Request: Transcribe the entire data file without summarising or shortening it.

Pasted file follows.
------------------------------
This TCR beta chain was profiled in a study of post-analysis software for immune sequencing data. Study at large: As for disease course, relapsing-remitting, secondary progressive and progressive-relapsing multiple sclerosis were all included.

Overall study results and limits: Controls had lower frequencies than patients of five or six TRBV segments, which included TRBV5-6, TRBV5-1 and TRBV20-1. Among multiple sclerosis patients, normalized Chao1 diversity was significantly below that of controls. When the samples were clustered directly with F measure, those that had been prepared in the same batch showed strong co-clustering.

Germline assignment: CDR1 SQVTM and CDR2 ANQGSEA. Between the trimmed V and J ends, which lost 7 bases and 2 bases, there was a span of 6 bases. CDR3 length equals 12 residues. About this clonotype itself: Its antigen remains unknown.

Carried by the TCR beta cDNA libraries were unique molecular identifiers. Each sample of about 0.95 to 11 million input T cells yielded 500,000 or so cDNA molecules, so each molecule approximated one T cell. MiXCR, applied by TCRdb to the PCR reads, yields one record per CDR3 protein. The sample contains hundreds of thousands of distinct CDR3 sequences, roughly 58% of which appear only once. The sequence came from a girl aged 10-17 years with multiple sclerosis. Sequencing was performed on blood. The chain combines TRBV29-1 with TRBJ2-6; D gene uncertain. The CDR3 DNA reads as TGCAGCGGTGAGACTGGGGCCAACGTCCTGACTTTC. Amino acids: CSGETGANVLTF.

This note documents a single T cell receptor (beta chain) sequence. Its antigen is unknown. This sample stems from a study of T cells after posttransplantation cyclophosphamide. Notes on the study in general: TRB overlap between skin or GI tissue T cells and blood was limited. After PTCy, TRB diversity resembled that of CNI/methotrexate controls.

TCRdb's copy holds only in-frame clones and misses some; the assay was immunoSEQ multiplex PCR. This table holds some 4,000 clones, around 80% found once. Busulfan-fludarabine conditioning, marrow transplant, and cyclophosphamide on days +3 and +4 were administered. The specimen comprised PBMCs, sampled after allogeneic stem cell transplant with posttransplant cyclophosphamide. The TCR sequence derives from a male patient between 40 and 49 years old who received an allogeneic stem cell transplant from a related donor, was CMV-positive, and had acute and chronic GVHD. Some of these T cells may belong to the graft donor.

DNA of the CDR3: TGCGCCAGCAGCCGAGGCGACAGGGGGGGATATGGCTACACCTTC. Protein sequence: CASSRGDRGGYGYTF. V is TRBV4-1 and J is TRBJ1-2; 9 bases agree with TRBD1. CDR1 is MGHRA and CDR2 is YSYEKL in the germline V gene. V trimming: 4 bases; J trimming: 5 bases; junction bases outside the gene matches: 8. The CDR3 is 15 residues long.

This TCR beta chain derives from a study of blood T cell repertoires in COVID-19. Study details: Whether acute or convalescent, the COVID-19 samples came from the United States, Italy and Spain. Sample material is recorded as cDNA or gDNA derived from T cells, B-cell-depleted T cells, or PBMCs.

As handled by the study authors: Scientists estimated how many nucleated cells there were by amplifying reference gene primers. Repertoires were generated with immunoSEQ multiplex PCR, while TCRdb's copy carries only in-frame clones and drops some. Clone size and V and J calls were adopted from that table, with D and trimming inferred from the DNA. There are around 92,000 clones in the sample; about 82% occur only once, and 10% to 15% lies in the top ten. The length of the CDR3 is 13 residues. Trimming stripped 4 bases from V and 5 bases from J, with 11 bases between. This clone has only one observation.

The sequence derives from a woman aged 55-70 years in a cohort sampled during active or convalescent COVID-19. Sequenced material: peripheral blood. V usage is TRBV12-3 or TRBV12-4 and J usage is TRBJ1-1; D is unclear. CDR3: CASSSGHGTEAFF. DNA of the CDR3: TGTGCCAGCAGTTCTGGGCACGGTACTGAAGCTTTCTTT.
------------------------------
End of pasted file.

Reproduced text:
This TCR beta chain was profiled in a study of post-analysis software for immune sequencing data. Study at large: As for disease course, relapsing-remitting, secondary progressive and progressive-relapsing multiple sclerosis were all included.

Overall study results and limits: Controls had lower frequencies than patients of five or six TRBV segments, which included TRBV5-6, TRBV5-1 and TRBV20-1. Among multiple sclerosis patients, normalized Chao1 diversity was significantly below that of controls. When the samples were clustered directly with F measure, those that had been prepared in the same batch showed strong co-clustering.

Germline assignment: CDR1 SQVTM and CDR2 ANQGSEA. Between the trimmed V and J ends, which lost 7 bases and 2 bases, there was a span of 6 bases. CDR3 length equals 12 residues. About this clonotype itself: Its antigen remains unknown.

Carried by the TCR beta cDNA libraries were unique molecular identifiers. Each sample of about 0.95 to 11 million input T cells yielded 500,000 or so cDNA molecules, so each molecule approximated one T cell. MiXCR, applied by TCRdb to the PCR reads, yields one record per CDR3 protein. The sample contains hundreds of thousands of distinct CDR3 sequences, roughly 58% of which appear only once. The sequence came from a girl aged 10-17 years with multiple sclerosis. Sequencing was performed on blood. The chain combines TRBV29-1 with TRBJ2-6; D gene uncertain. The CDR3 DNA reads as TGCAGCGGTGAGACTGGGGCCAACGTCCTGACTTTC. Amino acids: CSGETGANVLTF.

This note documents a single T cell receptor (beta chain) sequence. Its antigen is unknown. This sample stems from a study of T cells after posttransplantation cyclophosphamide. Notes on the study in general: TRB overlap between skin or GI tissue T cells and blood was limited. After PTCy, TRB diversity resembled that of CNI/methotrexate controls.

TCRdb's copy holds only in-frame clones and misses some; the assay was immunoSEQ multiplex PCR. This table holds some 4,000 clones, around 80% found once. Busulfan-fludarabine conditioning, marrow transplant, and cyclophosphamide on days +3 and +4 were administered. The specimen comprised PBMCs, sampled after allogeneic stem cell transplant with posttransplant cyclophosphamide. The TCR sequence derives from a male patient between 40 and 49 years old who received an allogeneic stem cell transplant from a related donor, was CMV-positive, and had acute and chronic GVHD. Some of these T cells may belong to the graft donor.

DNA of the CDR3: TGCGCCAGCAGCCGAGGCGACAGGGGGGGATATGGCTACACCTTC. Protein sequence: CASSRGDRGGYGYTF. V is TRBV4-1 and J is TRBJ1-2; 9 bases agree with TRBD1. CDR1 is MGHRA and CDR2 is YSYEKL in the germline V gene. V trimming: 4 bases; J trimming: 5 bases; junction bases outside the gene matches: 8. The CDR3 is 15 residues long.

This TCR beta chain derives from a study of blood T cell repertoires in COVID-19. Study details: Whether acute or convalescent, the COVID-19 samples came from the United States, Italy and Spain. Sample material is recorded as cDNA or gDNA derived from T cells, B-cell-depleted T cells, or PBMCs.

As handled by the study authors: Scientists estimated how many nucleated cells there were by amplifying reference gene primers. Repertoires were generated with immunoSEQ multiplex PCR, while TCRdb's copy carries only in-frame clones and drops some. Clone size and V and J calls were adopted from that table, with D and trimming inferred from the DNA. There are around 92,000 clones in the sample; about 82% occur only once, and 10% to 15% lies in the top ten. The length of the CDR3 is 13 residues. Trimming stripped 4 bases from V and 5 bases from J, with 11 bases between. This clone has only one observation.

The sequence derives from a woman aged 55-70 years in a cohort sampled during active or convalescent COVID-19. Sequenced material: peripheral blood. V usage is TRBV12-3 or TRBV12-4 and J usage is TRBJ1-1; D is unclear. CDR3: CASSSGHGTEAFF. DNA of the CDR3: TGTGCCAGCAGTTCTGGGCACGGTACTGAAGCTTTCTTT.